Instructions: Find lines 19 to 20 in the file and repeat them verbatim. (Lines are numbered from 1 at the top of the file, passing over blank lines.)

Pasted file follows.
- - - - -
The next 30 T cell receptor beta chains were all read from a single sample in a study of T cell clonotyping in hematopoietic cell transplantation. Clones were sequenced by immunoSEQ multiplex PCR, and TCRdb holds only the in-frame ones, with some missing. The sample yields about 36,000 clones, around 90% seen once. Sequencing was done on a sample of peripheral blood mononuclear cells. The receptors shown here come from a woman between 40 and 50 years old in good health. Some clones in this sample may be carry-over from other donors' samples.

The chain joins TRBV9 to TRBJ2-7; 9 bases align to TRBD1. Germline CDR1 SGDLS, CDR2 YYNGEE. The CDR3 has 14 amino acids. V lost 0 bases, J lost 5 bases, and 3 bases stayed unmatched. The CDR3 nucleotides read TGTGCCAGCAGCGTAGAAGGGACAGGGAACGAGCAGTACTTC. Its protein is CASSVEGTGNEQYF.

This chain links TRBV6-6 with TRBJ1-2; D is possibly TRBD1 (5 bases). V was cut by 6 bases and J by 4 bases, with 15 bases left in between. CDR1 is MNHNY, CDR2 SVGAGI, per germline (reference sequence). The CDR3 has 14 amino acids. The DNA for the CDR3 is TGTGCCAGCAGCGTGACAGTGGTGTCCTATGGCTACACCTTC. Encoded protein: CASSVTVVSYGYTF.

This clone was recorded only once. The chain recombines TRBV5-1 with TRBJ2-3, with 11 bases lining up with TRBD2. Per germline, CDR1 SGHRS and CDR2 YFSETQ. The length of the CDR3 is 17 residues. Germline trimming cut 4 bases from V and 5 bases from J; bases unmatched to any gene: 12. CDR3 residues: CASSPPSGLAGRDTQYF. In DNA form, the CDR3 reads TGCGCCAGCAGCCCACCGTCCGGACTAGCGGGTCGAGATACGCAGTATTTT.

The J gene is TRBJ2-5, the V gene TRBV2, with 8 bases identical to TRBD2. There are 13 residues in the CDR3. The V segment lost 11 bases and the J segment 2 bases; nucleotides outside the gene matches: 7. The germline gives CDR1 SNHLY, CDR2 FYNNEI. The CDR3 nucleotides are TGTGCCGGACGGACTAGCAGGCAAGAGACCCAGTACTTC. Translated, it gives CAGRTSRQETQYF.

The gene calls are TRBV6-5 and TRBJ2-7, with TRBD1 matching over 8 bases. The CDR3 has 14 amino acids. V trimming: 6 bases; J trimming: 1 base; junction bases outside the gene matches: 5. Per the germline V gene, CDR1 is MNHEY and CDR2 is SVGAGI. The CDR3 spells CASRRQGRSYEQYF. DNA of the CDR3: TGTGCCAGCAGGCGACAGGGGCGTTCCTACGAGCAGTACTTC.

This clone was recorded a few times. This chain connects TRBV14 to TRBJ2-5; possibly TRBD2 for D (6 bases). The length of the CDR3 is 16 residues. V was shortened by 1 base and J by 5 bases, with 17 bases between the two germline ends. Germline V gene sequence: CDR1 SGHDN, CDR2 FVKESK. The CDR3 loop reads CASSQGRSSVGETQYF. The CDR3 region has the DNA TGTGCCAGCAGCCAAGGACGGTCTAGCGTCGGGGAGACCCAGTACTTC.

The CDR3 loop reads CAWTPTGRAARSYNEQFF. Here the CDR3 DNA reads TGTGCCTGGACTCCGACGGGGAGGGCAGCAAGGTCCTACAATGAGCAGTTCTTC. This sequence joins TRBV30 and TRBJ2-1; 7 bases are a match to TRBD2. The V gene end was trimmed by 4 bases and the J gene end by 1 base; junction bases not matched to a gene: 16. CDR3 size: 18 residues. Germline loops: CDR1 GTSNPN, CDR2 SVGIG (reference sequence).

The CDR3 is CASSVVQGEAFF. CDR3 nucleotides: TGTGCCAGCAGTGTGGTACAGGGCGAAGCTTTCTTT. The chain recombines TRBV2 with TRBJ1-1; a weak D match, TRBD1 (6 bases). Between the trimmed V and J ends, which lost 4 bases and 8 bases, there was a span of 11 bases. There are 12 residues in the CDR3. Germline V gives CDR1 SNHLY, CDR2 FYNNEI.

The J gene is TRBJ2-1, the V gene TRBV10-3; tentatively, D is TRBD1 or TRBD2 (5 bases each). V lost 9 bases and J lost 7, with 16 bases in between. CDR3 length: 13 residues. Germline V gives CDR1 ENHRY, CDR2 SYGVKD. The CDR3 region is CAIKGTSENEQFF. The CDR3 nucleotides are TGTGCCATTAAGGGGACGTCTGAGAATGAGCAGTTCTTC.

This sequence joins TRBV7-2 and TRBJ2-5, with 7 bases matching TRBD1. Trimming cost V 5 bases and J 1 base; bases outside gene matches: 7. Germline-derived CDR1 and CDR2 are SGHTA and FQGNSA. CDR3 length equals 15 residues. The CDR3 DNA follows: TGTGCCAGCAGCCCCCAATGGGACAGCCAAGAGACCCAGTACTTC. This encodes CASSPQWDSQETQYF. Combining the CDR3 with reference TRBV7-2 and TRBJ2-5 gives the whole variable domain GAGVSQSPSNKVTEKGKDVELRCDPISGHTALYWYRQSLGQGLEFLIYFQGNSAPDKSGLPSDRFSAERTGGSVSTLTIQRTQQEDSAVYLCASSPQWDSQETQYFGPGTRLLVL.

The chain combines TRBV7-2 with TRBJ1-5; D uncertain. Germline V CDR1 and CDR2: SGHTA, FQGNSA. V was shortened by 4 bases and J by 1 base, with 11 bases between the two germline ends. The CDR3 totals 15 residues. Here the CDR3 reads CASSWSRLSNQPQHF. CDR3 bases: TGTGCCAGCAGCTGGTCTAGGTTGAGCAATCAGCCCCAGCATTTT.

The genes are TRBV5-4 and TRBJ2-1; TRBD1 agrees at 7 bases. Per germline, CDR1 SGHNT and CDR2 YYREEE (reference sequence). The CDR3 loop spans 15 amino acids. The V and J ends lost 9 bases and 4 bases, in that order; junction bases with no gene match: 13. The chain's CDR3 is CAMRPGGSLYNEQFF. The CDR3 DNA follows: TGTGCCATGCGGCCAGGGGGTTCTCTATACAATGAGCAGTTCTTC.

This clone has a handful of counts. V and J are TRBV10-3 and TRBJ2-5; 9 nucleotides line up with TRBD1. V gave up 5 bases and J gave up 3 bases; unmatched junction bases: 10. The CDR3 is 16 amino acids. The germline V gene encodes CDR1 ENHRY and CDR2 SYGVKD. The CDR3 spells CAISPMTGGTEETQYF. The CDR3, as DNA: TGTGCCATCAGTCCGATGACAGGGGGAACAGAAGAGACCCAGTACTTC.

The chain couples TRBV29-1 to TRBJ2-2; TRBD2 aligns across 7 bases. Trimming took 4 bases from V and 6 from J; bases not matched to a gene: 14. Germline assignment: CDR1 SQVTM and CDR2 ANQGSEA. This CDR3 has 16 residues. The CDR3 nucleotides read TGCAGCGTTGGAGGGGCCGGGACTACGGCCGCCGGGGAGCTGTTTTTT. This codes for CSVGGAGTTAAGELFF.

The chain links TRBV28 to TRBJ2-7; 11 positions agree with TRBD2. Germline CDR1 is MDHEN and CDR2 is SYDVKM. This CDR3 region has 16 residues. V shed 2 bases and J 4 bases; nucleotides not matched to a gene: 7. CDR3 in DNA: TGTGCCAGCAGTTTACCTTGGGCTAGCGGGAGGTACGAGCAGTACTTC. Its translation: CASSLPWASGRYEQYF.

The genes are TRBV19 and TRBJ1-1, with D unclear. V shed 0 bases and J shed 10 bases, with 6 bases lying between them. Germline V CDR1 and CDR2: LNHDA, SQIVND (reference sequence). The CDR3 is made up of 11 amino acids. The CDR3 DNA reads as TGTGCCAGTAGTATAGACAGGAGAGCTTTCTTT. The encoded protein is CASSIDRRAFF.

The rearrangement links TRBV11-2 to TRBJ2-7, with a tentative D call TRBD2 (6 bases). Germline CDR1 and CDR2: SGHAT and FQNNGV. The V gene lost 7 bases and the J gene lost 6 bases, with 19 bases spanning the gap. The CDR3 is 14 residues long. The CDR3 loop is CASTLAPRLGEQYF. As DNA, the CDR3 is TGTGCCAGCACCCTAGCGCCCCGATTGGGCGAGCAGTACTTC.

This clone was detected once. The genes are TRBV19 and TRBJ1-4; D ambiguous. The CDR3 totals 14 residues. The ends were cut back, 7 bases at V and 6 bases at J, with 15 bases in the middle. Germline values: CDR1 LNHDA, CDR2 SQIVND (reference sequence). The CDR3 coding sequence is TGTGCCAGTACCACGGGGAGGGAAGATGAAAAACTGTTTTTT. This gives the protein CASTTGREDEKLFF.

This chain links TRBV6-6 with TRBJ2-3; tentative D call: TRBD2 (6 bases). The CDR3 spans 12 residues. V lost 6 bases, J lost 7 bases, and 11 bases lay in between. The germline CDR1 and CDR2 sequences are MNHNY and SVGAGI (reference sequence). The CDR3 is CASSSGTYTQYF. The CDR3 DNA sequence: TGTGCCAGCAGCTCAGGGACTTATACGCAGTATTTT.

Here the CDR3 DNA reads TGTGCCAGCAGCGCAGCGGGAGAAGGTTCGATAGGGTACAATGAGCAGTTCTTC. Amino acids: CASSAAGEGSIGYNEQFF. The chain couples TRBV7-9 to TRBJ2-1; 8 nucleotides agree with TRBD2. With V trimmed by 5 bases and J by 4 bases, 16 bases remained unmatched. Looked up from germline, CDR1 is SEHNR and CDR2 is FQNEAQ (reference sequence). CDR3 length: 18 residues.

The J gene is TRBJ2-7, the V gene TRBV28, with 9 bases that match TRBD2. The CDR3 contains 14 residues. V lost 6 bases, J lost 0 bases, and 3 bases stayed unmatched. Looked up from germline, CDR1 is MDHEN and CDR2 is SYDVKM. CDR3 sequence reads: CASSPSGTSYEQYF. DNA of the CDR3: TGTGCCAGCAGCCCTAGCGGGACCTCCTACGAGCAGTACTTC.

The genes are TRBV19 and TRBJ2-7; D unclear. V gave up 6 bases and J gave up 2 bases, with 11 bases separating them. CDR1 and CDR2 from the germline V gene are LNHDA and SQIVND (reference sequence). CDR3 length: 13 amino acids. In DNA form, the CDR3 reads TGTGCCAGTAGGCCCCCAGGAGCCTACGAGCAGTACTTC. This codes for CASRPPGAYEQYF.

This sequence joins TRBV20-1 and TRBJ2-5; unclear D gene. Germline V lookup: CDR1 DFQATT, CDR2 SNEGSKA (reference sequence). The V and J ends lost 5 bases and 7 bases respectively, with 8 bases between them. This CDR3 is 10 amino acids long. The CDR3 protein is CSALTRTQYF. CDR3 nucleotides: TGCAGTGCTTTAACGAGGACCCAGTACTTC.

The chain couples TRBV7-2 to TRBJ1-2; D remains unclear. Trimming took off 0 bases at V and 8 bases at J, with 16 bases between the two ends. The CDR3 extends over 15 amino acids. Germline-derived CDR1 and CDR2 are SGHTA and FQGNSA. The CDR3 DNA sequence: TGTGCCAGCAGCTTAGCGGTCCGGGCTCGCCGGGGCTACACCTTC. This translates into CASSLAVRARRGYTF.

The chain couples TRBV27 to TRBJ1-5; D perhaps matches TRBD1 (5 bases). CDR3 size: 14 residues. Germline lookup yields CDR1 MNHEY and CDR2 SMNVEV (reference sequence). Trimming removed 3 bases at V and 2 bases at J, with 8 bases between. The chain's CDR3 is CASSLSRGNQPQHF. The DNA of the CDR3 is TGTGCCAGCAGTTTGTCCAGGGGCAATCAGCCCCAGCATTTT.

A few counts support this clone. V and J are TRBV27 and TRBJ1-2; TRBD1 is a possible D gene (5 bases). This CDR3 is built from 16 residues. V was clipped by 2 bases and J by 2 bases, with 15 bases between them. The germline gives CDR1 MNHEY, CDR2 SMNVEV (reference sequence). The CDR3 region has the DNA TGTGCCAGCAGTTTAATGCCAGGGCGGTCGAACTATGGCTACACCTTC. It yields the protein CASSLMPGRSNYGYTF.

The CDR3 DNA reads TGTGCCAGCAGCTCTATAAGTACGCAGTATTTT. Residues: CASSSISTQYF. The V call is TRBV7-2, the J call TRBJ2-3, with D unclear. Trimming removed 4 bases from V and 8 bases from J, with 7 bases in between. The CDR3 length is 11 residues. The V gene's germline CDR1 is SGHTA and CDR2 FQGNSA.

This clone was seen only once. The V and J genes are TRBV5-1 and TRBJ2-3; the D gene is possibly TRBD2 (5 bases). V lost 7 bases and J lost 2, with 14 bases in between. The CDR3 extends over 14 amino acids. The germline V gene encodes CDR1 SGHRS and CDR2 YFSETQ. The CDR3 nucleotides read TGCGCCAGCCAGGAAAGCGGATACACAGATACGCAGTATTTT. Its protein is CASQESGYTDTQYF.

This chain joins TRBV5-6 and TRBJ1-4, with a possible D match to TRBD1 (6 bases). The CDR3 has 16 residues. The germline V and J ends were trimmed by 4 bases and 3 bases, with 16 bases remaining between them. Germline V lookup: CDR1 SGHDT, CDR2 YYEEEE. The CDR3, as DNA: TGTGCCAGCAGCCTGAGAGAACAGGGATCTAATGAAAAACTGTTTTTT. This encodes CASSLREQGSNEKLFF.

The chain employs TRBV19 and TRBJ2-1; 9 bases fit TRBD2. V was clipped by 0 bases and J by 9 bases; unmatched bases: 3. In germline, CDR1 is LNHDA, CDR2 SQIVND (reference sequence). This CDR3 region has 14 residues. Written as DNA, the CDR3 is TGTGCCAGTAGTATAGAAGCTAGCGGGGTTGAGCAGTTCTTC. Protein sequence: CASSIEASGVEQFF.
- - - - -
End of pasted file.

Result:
This clone was detected once. The genes are TRBV19 and TRBJ1-4; D ambiguous. The CDR3 totals 14 residues. The ends were cut back, 7 bases at V and 6 bases at J, with 15 bases in the middle. Germline values: CDR1 LNHDA, CDR2 SQIVND (reference sequence). The CDR3 coding sequence is TGTGCCAGTACCACGGGGAGGGAAGATGAAAAACTGTTTTTT. This gives the protein CASTTGREDEKLFF.

This chain links TRBV6-6 with TRBJ2-3; tentative D call: TRBD2 (6 bases). The CDR3 spans 12 residues. V lost 6 bases, J lost 7 bases, and 11 bases lay in between. The germline CDR1 and CDR2 sequences are MNHNY and SVGAGI (reference sequence). The CDR3 is CASSSGTYTQYF. The CDR3 DNA sequence: TGTGCCAGCAGCTCAGGGACTTATACGCAGTATTTT.